Adverse Drug Reaction Reporting: Opportunities to Increase Pharmacists’ Role

Adverse Drug Reaction Reporting: Opportunities to Increase Pharmacists’ Role


Stephen Shalansky

This issue of the Canadian Journal of Hospital Pharmacy (CJHP) includes 2 articles that concern adverse drug reactions (ADRs). Roy and Ma1 report on the impact of a policy change on pharmacists’ reporting of ADRs, while Auyeung and Lee2 provide a case report of Stevens–Johnson syndrome associated with ciprofloxacin use. Over the past several decades, the CJHP has published numerous articles describing pharmacists’ involvement in ADR reporting and treatment, as well as the incidence of adverse drug events. This long-term, continuing focus on ADR reporting in the CJHP is a good prompt for all of us who work as pharmacists to re-evaluate our current perspectives on this topic and to become aware of new opportunities to increase pharmacists’ role in this important responsibility.

ADR monitoring is key to drug regulation processes around the world, and pharmacists play an integral role in drug safety in all practice settings.2,3 The day-to-day role of clinical pharmacists in hospitals is particularly well suited for identifying and reporting ADRs. In the context of its Therapeutics Access Strategy, Health Canada operates the MedEffect Canada program, with the intent of centralizing and simplifying ADR reporting.4 Faculties of pharmacy across Canada teach students about the goals and importance of ADR reporting, and clinical rotations often include components of the ADR reporting process among their required activities. Despite the emphasis on ADR reporting in pharmacy education and hospital pharmacy practice, the frequency of reporting remains suboptimal, with pharmacists being responsible for only 10% of all ADR reports submitted to Health Canada in 2012.1,5 What can we, as pharmacy practitioners, do to improve the uptake of this fundamentally important responsibility?

First and foremost, we can become familiar with the current Canadian ADR reporting process, and be role models the next time any of us encounters a reportable ADR. With implementation of entry-to-practice PharmD programs across Canada and the resulting increase in the number of student rotations in hospitals, there is ample opportunity to involve students in the MedEffect Canada program. In a recent study, Wentzell and others6 showed that the availability of pharmacy students to facilitate ADR reporting helped to offset pharmacists’ workload associated with this activity, and increased the frequency of ADR reporting. Furthermore, the students strongly agreed that the responsibility for reporting ADRs should remain with pharmacy students during future rotations.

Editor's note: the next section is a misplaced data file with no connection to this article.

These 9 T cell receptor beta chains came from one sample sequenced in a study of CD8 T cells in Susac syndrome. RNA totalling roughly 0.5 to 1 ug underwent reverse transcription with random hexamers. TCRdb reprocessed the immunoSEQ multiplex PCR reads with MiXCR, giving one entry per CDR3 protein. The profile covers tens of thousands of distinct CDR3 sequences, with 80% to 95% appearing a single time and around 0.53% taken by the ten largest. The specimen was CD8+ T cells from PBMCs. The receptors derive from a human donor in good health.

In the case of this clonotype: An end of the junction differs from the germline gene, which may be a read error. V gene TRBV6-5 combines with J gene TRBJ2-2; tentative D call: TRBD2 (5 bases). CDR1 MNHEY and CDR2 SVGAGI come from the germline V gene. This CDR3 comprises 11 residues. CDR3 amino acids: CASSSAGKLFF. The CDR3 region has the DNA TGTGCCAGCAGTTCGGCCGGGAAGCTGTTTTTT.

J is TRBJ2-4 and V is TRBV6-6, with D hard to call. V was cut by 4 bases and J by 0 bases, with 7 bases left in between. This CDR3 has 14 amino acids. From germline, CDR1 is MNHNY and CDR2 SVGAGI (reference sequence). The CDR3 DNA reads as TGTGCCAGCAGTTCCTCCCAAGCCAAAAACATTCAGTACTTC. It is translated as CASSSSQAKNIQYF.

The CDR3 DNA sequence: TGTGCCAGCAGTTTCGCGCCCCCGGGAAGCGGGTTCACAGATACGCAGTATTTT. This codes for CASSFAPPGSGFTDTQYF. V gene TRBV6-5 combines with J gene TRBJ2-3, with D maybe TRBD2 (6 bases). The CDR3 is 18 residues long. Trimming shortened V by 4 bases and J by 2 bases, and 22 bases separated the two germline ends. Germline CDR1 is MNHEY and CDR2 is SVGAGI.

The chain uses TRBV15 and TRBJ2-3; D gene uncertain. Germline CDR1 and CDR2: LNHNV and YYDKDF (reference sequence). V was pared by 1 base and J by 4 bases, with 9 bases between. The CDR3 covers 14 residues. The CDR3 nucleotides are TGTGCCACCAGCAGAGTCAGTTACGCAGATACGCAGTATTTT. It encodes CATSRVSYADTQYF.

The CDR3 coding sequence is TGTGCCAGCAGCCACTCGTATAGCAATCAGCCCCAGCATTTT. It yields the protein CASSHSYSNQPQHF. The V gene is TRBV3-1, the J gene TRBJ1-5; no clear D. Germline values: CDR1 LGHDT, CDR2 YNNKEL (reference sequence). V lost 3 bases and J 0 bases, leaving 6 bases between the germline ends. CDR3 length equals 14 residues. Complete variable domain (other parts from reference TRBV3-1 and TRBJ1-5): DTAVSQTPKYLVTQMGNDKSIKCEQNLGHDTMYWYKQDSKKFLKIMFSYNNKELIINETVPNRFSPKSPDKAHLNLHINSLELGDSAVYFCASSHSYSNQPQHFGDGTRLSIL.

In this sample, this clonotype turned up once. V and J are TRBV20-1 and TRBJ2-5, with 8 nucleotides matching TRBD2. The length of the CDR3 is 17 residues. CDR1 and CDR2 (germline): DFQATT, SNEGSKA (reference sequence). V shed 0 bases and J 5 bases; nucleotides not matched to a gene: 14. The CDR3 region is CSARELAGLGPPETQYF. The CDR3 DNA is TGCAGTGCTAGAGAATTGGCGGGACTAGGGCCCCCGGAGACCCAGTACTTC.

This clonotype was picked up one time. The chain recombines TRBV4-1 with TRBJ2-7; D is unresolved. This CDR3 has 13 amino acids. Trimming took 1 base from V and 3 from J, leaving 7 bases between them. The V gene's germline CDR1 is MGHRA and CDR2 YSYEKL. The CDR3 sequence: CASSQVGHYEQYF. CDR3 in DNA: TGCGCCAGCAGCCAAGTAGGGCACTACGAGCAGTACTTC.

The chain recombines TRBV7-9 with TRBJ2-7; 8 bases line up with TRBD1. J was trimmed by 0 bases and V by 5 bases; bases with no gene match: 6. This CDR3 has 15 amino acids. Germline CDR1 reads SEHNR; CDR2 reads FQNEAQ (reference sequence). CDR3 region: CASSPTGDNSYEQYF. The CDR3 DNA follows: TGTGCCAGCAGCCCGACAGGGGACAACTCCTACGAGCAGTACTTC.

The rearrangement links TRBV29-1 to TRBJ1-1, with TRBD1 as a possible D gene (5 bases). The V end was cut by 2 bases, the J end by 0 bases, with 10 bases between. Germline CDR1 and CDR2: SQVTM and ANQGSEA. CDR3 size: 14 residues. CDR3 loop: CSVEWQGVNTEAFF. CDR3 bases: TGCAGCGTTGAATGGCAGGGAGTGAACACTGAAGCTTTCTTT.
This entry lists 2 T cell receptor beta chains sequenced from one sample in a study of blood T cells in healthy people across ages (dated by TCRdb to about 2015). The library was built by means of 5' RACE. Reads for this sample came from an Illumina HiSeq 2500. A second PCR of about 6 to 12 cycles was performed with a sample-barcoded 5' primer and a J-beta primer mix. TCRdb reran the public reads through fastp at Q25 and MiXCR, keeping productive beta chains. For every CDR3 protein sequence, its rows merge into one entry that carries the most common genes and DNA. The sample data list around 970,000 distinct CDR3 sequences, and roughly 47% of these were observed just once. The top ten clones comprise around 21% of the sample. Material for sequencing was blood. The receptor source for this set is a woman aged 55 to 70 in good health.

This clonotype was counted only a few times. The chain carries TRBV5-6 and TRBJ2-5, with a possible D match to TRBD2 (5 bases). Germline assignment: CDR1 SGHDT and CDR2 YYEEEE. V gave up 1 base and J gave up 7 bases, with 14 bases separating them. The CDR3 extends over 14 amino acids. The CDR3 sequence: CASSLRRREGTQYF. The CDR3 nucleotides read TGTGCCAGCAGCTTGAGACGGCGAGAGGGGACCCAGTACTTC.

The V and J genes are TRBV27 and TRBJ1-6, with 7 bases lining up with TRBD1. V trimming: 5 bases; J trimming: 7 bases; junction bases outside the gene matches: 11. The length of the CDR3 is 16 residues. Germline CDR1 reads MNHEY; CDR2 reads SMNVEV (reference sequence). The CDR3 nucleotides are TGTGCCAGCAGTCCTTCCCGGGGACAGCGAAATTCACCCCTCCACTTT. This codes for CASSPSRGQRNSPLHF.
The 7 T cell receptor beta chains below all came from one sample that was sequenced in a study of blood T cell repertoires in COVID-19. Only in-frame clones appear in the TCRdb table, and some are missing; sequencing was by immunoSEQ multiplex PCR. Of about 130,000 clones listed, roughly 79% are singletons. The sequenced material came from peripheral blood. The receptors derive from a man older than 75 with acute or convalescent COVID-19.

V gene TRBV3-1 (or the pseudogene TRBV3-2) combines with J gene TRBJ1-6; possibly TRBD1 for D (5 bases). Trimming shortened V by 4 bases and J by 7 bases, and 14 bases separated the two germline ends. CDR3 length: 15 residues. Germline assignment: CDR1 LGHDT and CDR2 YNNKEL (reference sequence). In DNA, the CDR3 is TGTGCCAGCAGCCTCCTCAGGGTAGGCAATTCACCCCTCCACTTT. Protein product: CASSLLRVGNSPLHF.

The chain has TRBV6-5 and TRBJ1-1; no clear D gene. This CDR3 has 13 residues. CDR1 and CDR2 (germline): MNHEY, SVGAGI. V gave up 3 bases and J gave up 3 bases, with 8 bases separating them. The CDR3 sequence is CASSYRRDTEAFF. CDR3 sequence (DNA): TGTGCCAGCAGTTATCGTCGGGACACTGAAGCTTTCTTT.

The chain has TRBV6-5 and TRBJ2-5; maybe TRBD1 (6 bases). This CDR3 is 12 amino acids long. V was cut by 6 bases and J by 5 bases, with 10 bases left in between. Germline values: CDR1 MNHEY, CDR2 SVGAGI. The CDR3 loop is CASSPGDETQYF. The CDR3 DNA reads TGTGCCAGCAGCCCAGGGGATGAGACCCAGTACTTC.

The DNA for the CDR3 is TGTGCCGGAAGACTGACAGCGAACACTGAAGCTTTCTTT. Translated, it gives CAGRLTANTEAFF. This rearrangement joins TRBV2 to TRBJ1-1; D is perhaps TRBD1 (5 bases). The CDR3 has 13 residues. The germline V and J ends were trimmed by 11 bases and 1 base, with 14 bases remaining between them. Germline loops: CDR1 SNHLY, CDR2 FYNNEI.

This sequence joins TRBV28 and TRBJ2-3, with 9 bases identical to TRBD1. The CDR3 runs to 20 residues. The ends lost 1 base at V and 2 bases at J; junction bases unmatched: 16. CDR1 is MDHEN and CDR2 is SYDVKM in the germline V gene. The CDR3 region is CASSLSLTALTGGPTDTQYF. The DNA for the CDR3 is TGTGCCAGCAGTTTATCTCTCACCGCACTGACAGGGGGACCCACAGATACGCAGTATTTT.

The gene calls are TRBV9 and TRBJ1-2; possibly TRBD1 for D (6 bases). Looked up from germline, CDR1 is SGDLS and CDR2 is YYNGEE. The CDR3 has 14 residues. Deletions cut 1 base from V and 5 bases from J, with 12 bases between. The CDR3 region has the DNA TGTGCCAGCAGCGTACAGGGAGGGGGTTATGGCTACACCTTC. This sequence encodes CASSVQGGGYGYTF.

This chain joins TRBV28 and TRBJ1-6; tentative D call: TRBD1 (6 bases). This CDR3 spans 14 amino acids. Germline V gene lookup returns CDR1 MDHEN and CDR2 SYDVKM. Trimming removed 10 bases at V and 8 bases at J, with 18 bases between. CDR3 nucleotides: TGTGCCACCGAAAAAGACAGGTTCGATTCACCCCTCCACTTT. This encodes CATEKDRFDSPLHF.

The proposed amendments to the Food and Drug Regulations that would require hospitals to report serious ADRs, published in June 2018 in the Canada Gazette, Part I,7 create incentive to be more proactive about ADR reporting. Once you have worked through one ADR report for Health Canada, it will be much easier the next time, and you can start to build momentum. Teach your students about ADR reporting when on rotation and even during didactic lectures. Hold a journal club about the MedEffect Canada program, even if you don’t have a case example immediately on hand. Also, be sure to educate your patients about medication safety principles, including ADR reporting, particularly for patients who have previously experienced an ADR. It is important to keep in mind that patients can report ADRs directly to Health Canada through the same process as pharmacists use.

Case reports are a constructive mechanism for sharing valuable information about ADRs, and an excellent way to start or build on your publication experience. In my own very first publication (which happens to have appeared in CJHP),8 I reported on an ADR resulting from a drug interaction, and I know several other clinical pharmacists whose first publication involved a case report of an ADR. Roy and Ma1 have gone a step further by publishing a description of how they implemented a policy change to reinforce and streamline the ADR reporting requirements at their institution’s outpatient clinics. Of course, ADR reporting is the responsibility of all members of the health care team, and it is also a key component of Accreditation Canada’s Medication Management Standards—a good reminder that such reporting is not considered optional by the accreditors.9